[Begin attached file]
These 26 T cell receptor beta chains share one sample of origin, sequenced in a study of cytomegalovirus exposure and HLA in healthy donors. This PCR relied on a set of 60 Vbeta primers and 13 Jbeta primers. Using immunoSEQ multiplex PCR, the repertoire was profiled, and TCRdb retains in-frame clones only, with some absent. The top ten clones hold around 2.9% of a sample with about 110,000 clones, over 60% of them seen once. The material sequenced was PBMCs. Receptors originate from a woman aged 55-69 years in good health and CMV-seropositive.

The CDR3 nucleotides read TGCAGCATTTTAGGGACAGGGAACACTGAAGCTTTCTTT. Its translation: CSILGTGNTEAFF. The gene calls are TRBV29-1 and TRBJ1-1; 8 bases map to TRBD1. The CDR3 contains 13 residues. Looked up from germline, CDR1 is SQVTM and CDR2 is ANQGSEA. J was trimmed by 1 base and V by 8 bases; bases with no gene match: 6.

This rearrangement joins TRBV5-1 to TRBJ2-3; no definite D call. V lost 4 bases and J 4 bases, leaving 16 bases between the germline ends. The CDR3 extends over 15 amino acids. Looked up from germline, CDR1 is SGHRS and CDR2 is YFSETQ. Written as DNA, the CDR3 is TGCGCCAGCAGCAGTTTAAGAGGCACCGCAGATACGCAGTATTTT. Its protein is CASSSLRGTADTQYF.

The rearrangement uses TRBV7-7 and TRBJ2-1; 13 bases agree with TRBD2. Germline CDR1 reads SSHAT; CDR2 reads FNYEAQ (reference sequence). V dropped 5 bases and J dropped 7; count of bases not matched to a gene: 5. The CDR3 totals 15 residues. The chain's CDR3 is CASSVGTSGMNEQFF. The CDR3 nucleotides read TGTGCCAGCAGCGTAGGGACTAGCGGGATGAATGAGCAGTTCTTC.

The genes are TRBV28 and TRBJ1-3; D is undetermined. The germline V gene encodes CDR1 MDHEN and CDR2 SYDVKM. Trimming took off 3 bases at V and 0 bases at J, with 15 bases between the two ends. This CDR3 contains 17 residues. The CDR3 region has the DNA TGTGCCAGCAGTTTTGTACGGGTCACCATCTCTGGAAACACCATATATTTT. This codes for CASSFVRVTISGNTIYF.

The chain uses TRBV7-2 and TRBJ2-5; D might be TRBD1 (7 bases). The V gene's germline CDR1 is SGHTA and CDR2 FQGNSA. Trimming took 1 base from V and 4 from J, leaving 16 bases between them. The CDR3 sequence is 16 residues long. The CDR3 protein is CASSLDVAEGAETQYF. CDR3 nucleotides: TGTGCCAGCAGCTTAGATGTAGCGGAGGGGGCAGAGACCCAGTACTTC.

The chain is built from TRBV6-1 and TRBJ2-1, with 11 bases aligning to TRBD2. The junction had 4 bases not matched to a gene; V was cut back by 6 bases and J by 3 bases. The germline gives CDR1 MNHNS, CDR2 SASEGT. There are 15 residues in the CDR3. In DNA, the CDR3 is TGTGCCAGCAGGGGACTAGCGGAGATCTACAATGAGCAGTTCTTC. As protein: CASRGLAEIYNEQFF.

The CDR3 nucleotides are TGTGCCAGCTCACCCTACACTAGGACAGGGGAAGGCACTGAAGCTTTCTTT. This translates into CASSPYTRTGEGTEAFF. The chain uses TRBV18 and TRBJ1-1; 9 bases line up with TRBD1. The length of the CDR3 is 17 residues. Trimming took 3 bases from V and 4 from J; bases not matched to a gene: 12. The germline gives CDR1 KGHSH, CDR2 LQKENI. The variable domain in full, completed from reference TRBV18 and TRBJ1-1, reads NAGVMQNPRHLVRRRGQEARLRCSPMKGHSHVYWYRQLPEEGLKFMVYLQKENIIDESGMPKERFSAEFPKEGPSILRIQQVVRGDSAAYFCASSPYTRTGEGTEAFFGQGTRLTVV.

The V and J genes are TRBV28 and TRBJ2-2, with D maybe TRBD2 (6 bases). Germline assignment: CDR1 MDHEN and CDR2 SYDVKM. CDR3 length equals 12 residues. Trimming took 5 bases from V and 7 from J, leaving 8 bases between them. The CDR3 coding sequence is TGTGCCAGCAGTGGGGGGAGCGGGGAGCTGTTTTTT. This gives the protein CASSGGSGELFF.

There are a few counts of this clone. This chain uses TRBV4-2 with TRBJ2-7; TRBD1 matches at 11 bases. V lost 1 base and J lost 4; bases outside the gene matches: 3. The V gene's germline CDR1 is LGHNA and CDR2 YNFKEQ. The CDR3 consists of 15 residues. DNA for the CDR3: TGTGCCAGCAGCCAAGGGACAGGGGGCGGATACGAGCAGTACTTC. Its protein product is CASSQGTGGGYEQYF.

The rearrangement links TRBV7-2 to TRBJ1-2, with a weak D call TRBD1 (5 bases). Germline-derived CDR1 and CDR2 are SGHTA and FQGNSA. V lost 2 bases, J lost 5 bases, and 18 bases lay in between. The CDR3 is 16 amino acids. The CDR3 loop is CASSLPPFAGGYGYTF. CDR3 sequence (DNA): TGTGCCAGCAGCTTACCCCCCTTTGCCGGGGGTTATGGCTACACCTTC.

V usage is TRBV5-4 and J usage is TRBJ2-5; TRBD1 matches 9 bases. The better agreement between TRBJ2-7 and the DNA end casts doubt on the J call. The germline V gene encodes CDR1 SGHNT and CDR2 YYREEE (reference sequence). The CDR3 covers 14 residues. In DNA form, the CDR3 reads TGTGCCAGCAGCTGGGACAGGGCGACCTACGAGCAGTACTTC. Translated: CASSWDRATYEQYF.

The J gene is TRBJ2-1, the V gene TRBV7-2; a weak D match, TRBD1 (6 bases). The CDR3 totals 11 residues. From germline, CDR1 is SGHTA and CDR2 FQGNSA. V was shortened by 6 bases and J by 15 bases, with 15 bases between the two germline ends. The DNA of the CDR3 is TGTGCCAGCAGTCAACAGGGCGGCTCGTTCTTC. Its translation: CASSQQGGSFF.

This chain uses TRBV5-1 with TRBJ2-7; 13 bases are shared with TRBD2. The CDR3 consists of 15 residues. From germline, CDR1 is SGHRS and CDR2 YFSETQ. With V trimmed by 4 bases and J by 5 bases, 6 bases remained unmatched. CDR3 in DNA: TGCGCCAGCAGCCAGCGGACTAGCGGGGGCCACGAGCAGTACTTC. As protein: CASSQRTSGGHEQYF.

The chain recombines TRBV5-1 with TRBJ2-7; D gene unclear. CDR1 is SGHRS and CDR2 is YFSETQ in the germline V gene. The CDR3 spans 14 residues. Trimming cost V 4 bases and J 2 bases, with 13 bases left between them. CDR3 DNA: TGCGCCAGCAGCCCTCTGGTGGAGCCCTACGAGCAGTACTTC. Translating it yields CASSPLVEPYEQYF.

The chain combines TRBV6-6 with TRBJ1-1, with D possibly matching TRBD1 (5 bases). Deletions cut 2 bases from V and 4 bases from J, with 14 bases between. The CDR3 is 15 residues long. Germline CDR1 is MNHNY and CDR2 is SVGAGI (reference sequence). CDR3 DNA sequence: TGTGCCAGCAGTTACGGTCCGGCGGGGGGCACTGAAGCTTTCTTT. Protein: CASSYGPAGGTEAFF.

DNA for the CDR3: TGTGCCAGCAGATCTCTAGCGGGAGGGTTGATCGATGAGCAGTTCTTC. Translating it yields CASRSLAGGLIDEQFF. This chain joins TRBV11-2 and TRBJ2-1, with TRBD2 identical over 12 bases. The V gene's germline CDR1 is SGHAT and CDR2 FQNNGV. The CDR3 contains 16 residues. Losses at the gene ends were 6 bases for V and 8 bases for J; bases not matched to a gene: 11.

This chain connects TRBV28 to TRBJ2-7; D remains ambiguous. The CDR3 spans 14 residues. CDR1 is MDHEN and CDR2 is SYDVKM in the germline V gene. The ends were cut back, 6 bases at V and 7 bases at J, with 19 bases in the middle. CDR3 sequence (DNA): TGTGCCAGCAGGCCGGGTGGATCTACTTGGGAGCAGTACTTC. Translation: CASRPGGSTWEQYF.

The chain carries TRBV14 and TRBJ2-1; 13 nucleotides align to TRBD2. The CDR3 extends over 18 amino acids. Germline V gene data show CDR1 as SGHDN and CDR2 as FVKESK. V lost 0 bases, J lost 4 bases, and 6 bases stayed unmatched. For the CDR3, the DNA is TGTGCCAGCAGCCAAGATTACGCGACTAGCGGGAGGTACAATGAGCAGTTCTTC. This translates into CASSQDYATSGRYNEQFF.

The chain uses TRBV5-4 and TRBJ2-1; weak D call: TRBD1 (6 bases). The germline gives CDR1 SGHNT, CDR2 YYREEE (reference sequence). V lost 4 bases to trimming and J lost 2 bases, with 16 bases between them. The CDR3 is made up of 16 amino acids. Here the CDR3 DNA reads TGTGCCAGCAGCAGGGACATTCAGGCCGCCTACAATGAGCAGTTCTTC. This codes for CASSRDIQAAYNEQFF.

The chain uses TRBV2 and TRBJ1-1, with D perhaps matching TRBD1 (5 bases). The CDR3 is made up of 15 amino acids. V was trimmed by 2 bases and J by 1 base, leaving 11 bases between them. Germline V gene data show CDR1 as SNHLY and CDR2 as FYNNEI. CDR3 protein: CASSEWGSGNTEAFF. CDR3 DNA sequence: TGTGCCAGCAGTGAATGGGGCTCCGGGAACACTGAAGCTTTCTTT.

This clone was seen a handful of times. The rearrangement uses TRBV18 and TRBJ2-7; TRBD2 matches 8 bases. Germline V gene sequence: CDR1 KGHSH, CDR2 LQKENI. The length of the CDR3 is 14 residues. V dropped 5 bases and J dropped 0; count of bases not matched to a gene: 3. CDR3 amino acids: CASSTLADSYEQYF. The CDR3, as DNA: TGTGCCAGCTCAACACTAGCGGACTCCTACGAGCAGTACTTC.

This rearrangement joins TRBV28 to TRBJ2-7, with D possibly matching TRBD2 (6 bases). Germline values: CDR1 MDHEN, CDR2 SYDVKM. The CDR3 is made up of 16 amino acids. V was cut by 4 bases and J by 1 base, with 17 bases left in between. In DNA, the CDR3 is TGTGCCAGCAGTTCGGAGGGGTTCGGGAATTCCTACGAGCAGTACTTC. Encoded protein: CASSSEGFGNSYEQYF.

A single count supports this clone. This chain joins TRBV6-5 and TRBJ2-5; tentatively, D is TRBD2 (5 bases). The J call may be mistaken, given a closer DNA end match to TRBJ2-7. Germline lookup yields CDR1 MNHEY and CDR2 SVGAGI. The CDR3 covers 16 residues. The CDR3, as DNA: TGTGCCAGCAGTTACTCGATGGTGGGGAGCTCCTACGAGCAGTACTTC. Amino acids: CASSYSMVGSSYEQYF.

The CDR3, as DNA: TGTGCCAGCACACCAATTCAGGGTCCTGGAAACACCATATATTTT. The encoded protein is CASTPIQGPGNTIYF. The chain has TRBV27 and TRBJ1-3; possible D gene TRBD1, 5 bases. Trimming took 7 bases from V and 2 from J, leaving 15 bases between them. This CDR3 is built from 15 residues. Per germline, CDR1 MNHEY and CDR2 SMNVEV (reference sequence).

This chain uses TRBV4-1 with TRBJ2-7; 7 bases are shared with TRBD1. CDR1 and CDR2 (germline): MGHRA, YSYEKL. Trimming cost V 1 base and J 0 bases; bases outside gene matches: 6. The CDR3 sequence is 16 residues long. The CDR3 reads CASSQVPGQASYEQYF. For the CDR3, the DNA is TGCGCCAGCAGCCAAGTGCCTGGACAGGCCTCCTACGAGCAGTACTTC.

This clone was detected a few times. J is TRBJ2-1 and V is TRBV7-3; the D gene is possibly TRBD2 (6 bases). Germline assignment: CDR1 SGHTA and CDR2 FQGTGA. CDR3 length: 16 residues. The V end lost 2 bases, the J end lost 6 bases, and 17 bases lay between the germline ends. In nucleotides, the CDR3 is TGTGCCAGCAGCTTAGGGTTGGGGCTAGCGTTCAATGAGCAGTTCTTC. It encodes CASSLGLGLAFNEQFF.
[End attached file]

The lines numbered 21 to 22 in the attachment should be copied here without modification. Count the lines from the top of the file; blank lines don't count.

The chain uses TRBV2 and TRBJ1-1, with D perhaps matching TRBD1 (5 bases). The CDR3 is made up of 15 amino acids. V was trimmed by 2 bases and J by 1 base, leaving 11 bases between them. Germline V gene data show CDR1 as SNHLY and CDR2 as FYNNEI. CDR3 protein: CASSEWGSGNTEAFF. CDR3 DNA sequence: TGTGCCAGCAGTGAATGGGGCTCCGGGAACACTGAAGCTTTCTTT.

This clone was seen a handful of times. The rearrangement uses TRBV18 and TRBJ2-7; TRBD2 matches 8 bases. Germline V gene sequence: CDR1 KGHSH, CDR2 LQKENI. The length of the CDR3 is 14 residues. V dropped 5 bases and J dropped 0; count of bases not matched to a gene: 3. CDR3 amino acids: CASSTLADSYEQYF. The CDR3, as DNA: TGTGCCAGCTCAACACTAGCGGACTCCTACGAGCAGTACTTC.